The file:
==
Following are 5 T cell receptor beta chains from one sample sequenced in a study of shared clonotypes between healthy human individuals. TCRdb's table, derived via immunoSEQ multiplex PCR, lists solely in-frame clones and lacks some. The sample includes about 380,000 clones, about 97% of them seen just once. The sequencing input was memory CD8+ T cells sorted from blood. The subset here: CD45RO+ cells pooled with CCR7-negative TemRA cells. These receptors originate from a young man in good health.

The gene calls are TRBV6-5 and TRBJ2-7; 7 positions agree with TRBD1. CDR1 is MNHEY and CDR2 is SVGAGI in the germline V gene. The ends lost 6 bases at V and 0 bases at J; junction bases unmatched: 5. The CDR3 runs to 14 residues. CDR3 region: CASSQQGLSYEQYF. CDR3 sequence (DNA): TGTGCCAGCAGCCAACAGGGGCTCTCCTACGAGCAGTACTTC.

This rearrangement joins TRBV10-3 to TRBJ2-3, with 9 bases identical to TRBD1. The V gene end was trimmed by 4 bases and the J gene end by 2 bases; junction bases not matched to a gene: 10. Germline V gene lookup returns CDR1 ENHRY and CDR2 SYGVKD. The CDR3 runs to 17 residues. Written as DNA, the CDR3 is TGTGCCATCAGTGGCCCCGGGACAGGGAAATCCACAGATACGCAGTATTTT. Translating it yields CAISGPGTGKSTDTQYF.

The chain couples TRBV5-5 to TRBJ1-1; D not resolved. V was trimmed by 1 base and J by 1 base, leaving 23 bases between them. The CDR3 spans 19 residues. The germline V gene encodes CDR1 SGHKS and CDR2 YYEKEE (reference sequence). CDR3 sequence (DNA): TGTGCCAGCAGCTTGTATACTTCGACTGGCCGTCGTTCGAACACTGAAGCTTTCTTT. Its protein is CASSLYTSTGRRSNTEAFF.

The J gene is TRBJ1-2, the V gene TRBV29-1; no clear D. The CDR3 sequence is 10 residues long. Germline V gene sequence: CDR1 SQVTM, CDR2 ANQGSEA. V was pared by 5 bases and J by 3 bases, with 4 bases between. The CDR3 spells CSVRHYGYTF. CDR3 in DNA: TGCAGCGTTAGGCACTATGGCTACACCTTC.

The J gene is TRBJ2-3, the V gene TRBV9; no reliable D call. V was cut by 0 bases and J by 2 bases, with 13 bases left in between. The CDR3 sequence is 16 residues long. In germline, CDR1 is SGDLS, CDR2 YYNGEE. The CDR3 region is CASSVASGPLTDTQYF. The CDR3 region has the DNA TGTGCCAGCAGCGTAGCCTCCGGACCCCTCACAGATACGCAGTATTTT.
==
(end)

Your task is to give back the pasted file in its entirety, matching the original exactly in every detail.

Following are 5 T cell receptor beta chains from one sample sequenced in a study of shared clonotypes between healthy human individuals. TCRdb's table, derived via immunoSEQ multiplex PCR, lists solely in-frame clones and lacks some. The sample includes about 380,000 clones, about 97% of them seen just once. The sequencing input was memory CD8+ T cells sorted from blood. The subset here: CD45RO+ cells pooled with CCR7-negative TemRA cells. These receptors originate from a young man in good health.

The gene calls are TRBV6-5 and TRBJ2-7; 7 positions agree with TRBD1. CDR1 is MNHEY and CDR2 is SVGAGI in the germline V gene. The ends lost 6 bases at V and 0 bases at J; junction bases unmatched: 5. The CDR3 runs to 14 residues. CDR3 region: CASSQQGLSYEQYF. CDR3 sequence (DNA): TGTGCCAGCAGCCAACAGGGGCTCTCCTACGAGCAGTACTTC.

This rearrangement joins TRBV10-3 to TRBJ2-3, with 9 bases identical to TRBD1. The V gene end was trimmed by 4 bases and the J gene end by 2 bases; junction bases not matched to a gene: 10. Germline V gene lookup returns CDR1 ENHRY and CDR2 SYGVKD. The CDR3 runs to 17 residues. Written as DNA, the CDR3 is TGTGCCATCAGTGGCCCCGGGACAGGGAAATCCACAGATACGCAGTATTTT. Translating it yields CAISGPGTGKSTDTQYF.

The chain couples TRBV5-5 to TRBJ1-1; D not resolved. V was trimmed by 1 base and J by 1 base, leaving 23 bases between them. The CDR3 spans 19 residues. The germline V gene encodes CDR1 SGHKS and CDR2 YYEKEE (reference sequence). CDR3 sequence (DNA): TGTGCCAGCAGCTTGTATACTTCGACTGGCCGTCGTTCGAACACTGAAGCTTTCTTT. Its protein is CASSLYTSTGRRSNTEAFF.

The J gene is TRBJ1-2, the V gene TRBV29-1; no clear D. The CDR3 sequence is 10 residues long. Germline V gene sequence: CDR1 SQVTM, CDR2 ANQGSEA. V was pared by 5 bases and J by 3 bases, with 4 bases between. The CDR3 spells CSVRHYGYTF. CDR3 in DNA: TGCAGCGTTAGGCACTATGGCTACACCTTC.

The J gene is TRBJ2-3, the V gene TRBV9; no reliable D call. V was cut by 0 bases and J by 2 bases, with 13 bases left in between. The CDR3 sequence is 16 residues long. In germline, CDR1 is SGDLS, CDR2 YYNGEE. The CDR3 region is CASSVASGPLTDTQYF. The CDR3 region has the DNA TGTGCCAGCAGCGTAGCCTCCGGACCCCTCACAGATACGCAGTATTTT.